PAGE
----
According to one online magazine that contributes to the corporate environment, many young people today are ill equipped to deal with the dangers of a volatile world. Cocooned in a seemingly never-ending array of overprotection, a generation of “sissies” have been described as badly prepared to ascended toward anything that might be considered adulthood. Immature and poorly trained in “social survival tactics”, many are oblivious to the probabilities for threatening situations and human deceptions. Being alert to situational vulnerabilities requires sensory attentiveness. Vigilance is demanding.

Yet, the younglings are not the only group to get the most the criticisms. Older members of society, in particular those who never served in public safety services or the military, are typically not prepared either. For most people, daily travel and interaction with others is mostly safe and otherwise secure, as contacts tend to be in seemingly controlled environments. From home to the world of academia, or the workplace, driving, sitting, shopping, consuming and working, things are primarily routine and mundane. From texting, to posting selfies and interacting in social media, a surreal sense of superficiality overshadows the reality of human nature. Nonetheless, dangers lurk everywhere and happen with a sudden burst of violence that is nearly unpredictable. Many people are in a state of perpetual “greyness”, a foggy sense of the world around them.

Dealing with the criminality of human trafficking is multifaceted and multilayered. Combating the terrorism of criminals who traffic in people crosses boundaries of national sovereignty. While citizen awareness and civic actions are one aspect, another interrelated component are commercial and institutional responsibilities. Likewise, significant in terms of interdictions are the critical resources of law enforcement at the local, state and national levels. As with all public safety endeavors, resources, funding, and personnel are vital. And, with a scarcity of resources, such as personnel, priorities are competitive. Nonetheless, contingencies are required at the local level as well as nationally.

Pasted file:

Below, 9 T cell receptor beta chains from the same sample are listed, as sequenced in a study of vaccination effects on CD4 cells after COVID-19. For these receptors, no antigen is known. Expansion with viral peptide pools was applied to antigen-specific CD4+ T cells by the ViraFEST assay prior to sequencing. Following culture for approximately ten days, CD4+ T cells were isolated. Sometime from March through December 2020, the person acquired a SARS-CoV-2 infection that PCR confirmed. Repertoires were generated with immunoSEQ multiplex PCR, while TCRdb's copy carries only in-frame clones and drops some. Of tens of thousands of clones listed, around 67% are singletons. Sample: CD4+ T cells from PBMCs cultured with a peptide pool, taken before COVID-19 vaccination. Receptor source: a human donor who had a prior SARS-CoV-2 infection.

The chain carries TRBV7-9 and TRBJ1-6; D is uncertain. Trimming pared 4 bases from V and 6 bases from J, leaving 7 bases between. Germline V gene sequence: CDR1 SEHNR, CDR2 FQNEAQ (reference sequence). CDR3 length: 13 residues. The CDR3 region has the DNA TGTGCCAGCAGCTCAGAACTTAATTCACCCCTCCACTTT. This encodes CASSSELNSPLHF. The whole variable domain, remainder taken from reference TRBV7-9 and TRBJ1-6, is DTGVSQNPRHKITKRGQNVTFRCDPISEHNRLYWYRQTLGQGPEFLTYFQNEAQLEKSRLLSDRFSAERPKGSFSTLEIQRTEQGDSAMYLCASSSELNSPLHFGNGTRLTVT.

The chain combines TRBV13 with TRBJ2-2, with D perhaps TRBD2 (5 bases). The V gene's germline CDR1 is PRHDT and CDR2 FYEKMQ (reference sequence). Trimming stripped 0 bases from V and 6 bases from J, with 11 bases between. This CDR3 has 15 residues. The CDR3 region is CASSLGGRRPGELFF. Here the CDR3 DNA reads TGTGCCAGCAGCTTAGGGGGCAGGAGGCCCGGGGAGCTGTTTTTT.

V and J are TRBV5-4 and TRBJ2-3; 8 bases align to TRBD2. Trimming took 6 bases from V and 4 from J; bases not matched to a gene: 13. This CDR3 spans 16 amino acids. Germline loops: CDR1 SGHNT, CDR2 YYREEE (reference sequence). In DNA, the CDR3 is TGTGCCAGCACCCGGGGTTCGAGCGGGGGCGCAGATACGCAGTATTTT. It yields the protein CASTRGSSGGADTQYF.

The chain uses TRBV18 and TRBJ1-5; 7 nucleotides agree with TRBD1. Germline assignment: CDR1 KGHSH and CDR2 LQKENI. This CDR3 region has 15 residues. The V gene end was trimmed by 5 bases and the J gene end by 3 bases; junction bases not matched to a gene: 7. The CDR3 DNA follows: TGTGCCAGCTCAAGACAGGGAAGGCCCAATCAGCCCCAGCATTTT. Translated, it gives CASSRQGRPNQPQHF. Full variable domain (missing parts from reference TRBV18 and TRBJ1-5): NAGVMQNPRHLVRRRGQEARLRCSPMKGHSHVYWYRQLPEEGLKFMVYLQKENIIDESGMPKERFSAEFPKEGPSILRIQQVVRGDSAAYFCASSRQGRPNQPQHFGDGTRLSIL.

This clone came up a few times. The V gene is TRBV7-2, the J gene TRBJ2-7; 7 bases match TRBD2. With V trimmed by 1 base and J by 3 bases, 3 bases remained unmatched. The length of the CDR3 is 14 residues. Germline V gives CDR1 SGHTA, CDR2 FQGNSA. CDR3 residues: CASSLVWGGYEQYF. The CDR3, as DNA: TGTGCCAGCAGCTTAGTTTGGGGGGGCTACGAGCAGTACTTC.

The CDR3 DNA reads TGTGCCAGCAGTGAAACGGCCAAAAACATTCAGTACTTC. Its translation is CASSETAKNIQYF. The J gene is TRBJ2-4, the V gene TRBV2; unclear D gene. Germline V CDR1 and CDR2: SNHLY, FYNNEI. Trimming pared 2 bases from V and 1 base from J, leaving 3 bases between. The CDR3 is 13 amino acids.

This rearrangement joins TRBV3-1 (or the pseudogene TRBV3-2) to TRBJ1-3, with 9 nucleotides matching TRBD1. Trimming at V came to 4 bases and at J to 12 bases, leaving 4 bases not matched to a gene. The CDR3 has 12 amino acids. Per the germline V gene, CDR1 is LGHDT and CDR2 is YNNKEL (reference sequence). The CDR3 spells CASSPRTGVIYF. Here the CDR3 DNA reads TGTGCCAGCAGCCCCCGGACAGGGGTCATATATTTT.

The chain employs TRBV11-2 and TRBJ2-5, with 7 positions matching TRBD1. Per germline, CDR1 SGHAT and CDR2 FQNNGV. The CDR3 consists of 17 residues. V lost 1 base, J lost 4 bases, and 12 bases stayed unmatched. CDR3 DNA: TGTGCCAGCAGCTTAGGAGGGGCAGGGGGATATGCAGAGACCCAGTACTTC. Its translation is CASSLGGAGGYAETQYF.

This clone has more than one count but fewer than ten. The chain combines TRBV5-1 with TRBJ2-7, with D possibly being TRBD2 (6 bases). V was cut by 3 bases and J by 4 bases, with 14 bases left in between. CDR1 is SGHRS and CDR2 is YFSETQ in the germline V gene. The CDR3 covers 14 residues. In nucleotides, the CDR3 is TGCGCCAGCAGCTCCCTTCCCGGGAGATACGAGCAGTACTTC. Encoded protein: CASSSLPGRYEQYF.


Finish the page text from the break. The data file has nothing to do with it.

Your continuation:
Awareness is essential across all generations, and particularly among the younger ones. As related to targets of victimization and enforcement options, the complexity extends from locale to international borders. Modern day slavery comes in diverse forms of criminality, some overtly conspiratorial by criminal collusions. Other forms manifest by intentional actions of commercial and political contrivances to ensure cheap labor costs, as well as market profitability. Naïve citizens, special interest social groups and career politicians foster an atmosphere of disingenuous discourse that aids and abets criminality.

Relevance of facts in the face of national security threats often goes ignored until the next horrific catastrophe. Whether by foolish juvenile ignorance, or intentional political agenda, serious criminological issues typically miss the mainstream headlines. In place of serious interest and determined problem solving implementations, criminogenic factors are left to underfunded and understaffed limited resources. Modern day human slavery is a matter of national security concern. In particular, an inquisitive investigator might wonder why special interests contrive to interfere with immigration enforcement efforts.

Where credible evidence and substantial data demonstrate the terroristic and illegal trafficking collusions, with regard to immigration activities, question arise as to the complicity of corporate and political agendas. On the dark side of economic globalism, the utilization of cheap labor, low wages and substandard living conditions, reflects business and corporate interest in “cost effective labor” resources. With more than 50% of human trafficking involving forced labor, one might conclude the “benefits” of modern-day slavery to the labor market. In addition, the dangerous nature of human trafficking contains many areas of human exploitation. An assessment of solvability factors reaches to the upper echelons of society, as well as the political processes of society.

In a massive consumer-oriented society, where fixation is on consumption, the ongoing process of raising awareness among many competitive public and private interests remains challenging. While celebrity gossip and political collusions blabber about the superficial and the simplistic, the real hardcore societal issues remain in the background. In the distractions of an array of techno obsessiveness, as well as the mean-spirited nature of political agendas, critical social priorities seldom get much attention.